Chadwick is the principal opponent of a community center, citing other meeting places available in town and telling Breton activities for young people could be expanded without an expensive new building. His suggestions sparked unanswered questions about how hard it is to book school facilities – Farrington will find out – and whether and how much the town would pay for other alternatives, a question Mills-Stevens said selectmen should investigate.

Audience member Justine Knizeski objected to the two-part question, saying it should have been limited to asking for exploratory funds, instead of also prejudging possible uses. Farrington pointed out an error: the property in question is about 34 acres, not the 39.11 acres specified in the question.

On the issue of economic development, there was broad agreement among panelists and audience members about encouraging small and home-based businesses and services and not inviting big-box stores.

Chadwick, without endorsing big-box stores in general, put in a good word for the South China Hannaford, which many people now find convenient. Bigger stores “have their place if they’re well thought-out and planned,” he said.

Audience member Ann Austin, who heads the China Food Pantry, commended Hannaford for frequent donations. Such community involvement is not typical of every large corporation, she added.

In response to Jodi Blackinton’s question about getting more people involved in town business (related to the referendum question about the Quorum Ordinance), panelists and audience members repeated, with variations, many of the suggestions made at the Oct. 25 selectmen’s hearing. There was no consensus and limited optimism.

Pease announces for planning board

Hanson Road resident James Pease is a write-in candidate for the at-large seat on the China Planning Board. Pease said he is seeking the position because he sees a need; asked about relevant experience, he cited his time as secretary of the FOP (Fraternal Order of Police) while he was a Rhode Island State Marshal.

New bridge construction

Construction has begun on the new bridge on the Causeway at the Head of China Lake. (Photo courtesy of Neil Farrington)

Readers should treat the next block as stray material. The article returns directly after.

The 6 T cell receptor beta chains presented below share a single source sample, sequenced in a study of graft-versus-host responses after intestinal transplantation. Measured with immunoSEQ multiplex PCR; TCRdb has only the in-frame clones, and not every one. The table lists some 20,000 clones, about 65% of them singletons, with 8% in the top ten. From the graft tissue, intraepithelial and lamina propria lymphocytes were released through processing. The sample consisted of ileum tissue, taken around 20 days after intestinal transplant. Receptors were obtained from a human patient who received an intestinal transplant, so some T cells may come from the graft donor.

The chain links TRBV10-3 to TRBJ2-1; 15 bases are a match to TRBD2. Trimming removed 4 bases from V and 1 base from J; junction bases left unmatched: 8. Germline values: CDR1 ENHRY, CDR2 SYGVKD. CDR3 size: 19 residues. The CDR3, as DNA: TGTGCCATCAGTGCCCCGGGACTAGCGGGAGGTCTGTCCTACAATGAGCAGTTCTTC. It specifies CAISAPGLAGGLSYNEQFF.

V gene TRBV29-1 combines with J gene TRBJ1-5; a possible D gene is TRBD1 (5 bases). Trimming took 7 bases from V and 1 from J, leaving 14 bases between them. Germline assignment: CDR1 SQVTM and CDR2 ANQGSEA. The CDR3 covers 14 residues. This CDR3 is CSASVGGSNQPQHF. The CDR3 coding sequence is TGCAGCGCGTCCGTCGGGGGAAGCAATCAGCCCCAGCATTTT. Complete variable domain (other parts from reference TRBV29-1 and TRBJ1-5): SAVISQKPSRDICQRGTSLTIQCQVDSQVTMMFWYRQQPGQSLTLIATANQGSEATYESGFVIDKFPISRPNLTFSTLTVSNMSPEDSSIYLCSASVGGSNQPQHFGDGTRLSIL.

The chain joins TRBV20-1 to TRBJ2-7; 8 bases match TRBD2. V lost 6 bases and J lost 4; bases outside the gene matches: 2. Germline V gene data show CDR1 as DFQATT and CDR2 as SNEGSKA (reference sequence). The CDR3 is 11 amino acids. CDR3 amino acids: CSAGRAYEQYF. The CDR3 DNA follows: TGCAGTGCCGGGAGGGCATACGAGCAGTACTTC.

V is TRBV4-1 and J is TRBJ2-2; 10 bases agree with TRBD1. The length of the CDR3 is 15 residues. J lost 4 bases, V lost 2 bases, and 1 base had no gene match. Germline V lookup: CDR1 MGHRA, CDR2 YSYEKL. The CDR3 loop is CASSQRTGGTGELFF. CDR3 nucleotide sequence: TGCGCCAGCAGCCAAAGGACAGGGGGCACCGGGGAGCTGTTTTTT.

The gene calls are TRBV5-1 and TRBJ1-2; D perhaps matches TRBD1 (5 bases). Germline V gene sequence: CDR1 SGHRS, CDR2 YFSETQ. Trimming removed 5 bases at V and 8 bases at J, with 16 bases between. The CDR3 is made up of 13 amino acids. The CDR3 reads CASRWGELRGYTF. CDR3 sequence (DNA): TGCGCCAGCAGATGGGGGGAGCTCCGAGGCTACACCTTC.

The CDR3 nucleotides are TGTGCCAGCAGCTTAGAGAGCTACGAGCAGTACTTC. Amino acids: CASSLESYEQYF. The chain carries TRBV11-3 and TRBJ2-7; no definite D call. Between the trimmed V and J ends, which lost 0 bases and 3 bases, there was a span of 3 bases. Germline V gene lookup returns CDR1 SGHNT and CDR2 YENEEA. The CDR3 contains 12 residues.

Vassalboro town manager incoming MMA president

Mary Sabins, Vassalboro Town Manager

by Mary Grow

Vassalboro Town Manager Mary Sabins is the incoming president of the Maine Municipal Association’s executive committee – or, in effect, head for a year of the state-wide organization that offers many services to Maine municipalities.

Sabins says most of her job is running board meetings. With a board she describes as “mutually respectful, civil, able to disagree without being disagreeable,” and an executive director, Steven Gove, with 30 years’ experience with the organization, she expects that part will not be difficult.

Board members are municipal officers, elected or appointed. Sabins’ predecessors were the mayor of South Portland and the Kennebunkport town manager.

The executive committee’s role is primarily setting policies and doing strategic planning for the organization. The president is in charge of overseeing the annual MMA convention in October and coordinating the state delegation’s approach to Maine Congress-people during the annual March meeting of the National League of Cities, held in Washington, D. C.

Sabins said almost all Maine towns and cities are MMA members, paying annual dues based on population and valuation. Among the organization’s major offerings to its members are free legal advice, multiple insurance plans that some municipalities find more advantageous than commercial offerings, technical services, assistance with personnel and labor issues, training for municipal staff and officials and a small grant program for workers’ safety equipment that Sabins said has benefited Vassalboro firefighters.

The organization’s mission “is to provide professional services to local governments throughout Maine and to advocate for their common interests at the state and national levels.” The MMA website,, lists services along with current news and other useful information.